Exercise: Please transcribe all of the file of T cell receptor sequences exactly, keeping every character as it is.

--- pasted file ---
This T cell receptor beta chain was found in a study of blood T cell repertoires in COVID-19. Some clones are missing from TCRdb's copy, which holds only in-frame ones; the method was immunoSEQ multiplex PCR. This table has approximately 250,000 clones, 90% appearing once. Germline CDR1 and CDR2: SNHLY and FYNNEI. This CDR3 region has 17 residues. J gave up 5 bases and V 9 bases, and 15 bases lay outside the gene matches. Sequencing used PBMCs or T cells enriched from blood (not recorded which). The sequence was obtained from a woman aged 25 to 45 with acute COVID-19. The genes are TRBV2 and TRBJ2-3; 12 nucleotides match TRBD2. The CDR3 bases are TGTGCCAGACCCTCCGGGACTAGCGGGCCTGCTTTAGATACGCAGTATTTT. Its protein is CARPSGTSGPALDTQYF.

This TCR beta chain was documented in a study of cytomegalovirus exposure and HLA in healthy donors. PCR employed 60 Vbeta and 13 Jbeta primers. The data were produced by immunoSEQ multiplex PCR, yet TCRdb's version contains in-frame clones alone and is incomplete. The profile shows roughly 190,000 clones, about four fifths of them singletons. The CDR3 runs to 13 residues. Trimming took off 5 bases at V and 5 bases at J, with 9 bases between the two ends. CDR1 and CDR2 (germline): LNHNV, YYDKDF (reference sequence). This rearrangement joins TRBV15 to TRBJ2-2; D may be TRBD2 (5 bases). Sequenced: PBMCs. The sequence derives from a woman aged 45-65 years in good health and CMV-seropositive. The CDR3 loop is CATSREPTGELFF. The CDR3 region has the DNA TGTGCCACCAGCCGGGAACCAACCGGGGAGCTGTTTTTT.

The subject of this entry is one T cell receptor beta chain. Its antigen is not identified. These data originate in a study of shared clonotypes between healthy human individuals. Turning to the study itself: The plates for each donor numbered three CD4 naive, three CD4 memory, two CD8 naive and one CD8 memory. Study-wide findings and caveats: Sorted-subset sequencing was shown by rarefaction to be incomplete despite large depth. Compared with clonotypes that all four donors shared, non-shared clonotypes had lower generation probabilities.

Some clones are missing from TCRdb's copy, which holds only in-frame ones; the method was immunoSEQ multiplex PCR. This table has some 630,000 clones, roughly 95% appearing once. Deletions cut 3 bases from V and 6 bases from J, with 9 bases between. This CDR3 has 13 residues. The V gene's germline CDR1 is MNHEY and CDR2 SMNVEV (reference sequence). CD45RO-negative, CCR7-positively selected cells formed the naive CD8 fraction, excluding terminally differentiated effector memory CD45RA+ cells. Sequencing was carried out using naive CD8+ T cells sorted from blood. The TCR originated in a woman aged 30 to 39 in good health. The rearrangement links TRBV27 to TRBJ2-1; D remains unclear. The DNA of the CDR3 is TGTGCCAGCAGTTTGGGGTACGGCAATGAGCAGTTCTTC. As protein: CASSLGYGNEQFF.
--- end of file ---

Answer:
This T cell receptor beta chain was found in a study of blood T cell repertoires in COVID-19. Some clones are missing from TCRdb's copy, which holds only in-frame ones; the method was immunoSEQ multiplex PCR. This table has approximately 250,000 clones, 90% appearing once. Germline CDR1 and CDR2: SNHLY and FYNNEI. This CDR3 region has 17 residues. J gave up 5 bases and V 9 bases, and 15 bases lay outside the gene matches. Sequencing used PBMCs or T cells enriched from blood (not recorded which). The sequence was obtained from a woman aged 25 to 45 with acute COVID-19. The genes are TRBV2 and TRBJ2-3; 12 nucleotides match TRBD2. The CDR3 bases are TGTGCCAGACCCTCCGGGACTAGCGGGCCTGCTTTAGATACGCAGTATTTT. Its protein is CARPSGTSGPALDTQYF.

This TCR beta chain was documented in a study of cytomegalovirus exposure and HLA in healthy donors. PCR employed 60 Vbeta and 13 Jbeta primers. The data were produced by immunoSEQ multiplex PCR, yet TCRdb's version contains in-frame clones alone and is incomplete. The profile shows roughly 190,000 clones, about four fifths of them singletons. The CDR3 runs to 13 residues. Trimming took off 5 bases at V and 5 bases at J, with 9 bases between the two ends. CDR1 and CDR2 (germline): LNHNV, YYDKDF (reference sequence). This rearrangement joins TRBV15 to TRBJ2-2; D may be TRBD2 (5 bases). Sequenced: PBMCs. The sequence derives from a woman aged 45-65 years in good health and CMV-seropositive. The CDR3 loop is CATSREPTGELFF. The CDR3 region has the DNA TGTGCCACCAGCCGGGAACCAACCGGGGAGCTGTTTTTT.

The subject of this entry is one T cell receptor beta chain. Its antigen is not identified. These data originate in a study of shared clonotypes between healthy human individuals. Turning to the study itself: The plates for each donor numbered three CD4 naive, three CD4 memory, two CD8 naive and one CD8 memory. Study-wide findings and caveats: Sorted-subset sequencing was shown by rarefaction to be incomplete despite large depth. Compared with clonotypes that all four donors shared, non-shared clonotypes had lower generation probabilities.

Some clones are missing from TCRdb's copy, which holds only in-frame ones; the method was immunoSEQ multiplex PCR. This table has some 630,000 clones, roughly 95% appearing once. Deletions cut 3 bases from V and 6 bases from J, with 9 bases between. This CDR3 has 13 residues. The V gene's germline CDR1 is MNHEY and CDR2 SMNVEV (reference sequence). CD45RO-negative, CCR7-positively selected cells formed the naive CD8 fraction, excluding terminally differentiated effector memory CD45RA+ cells. Sequencing was carried out using naive CD8+ T cells sorted from blood. The TCR originated in a woman aged 30 to 39 in good health. The rearrangement links TRBV27 to TRBJ2-1; D remains unclear. The DNA of the CDR3 is TGTGCCAGCAGTTTGGGGTACGGCAATGAGCAGTTCTTC. As protein: CASSLGYGNEQFF.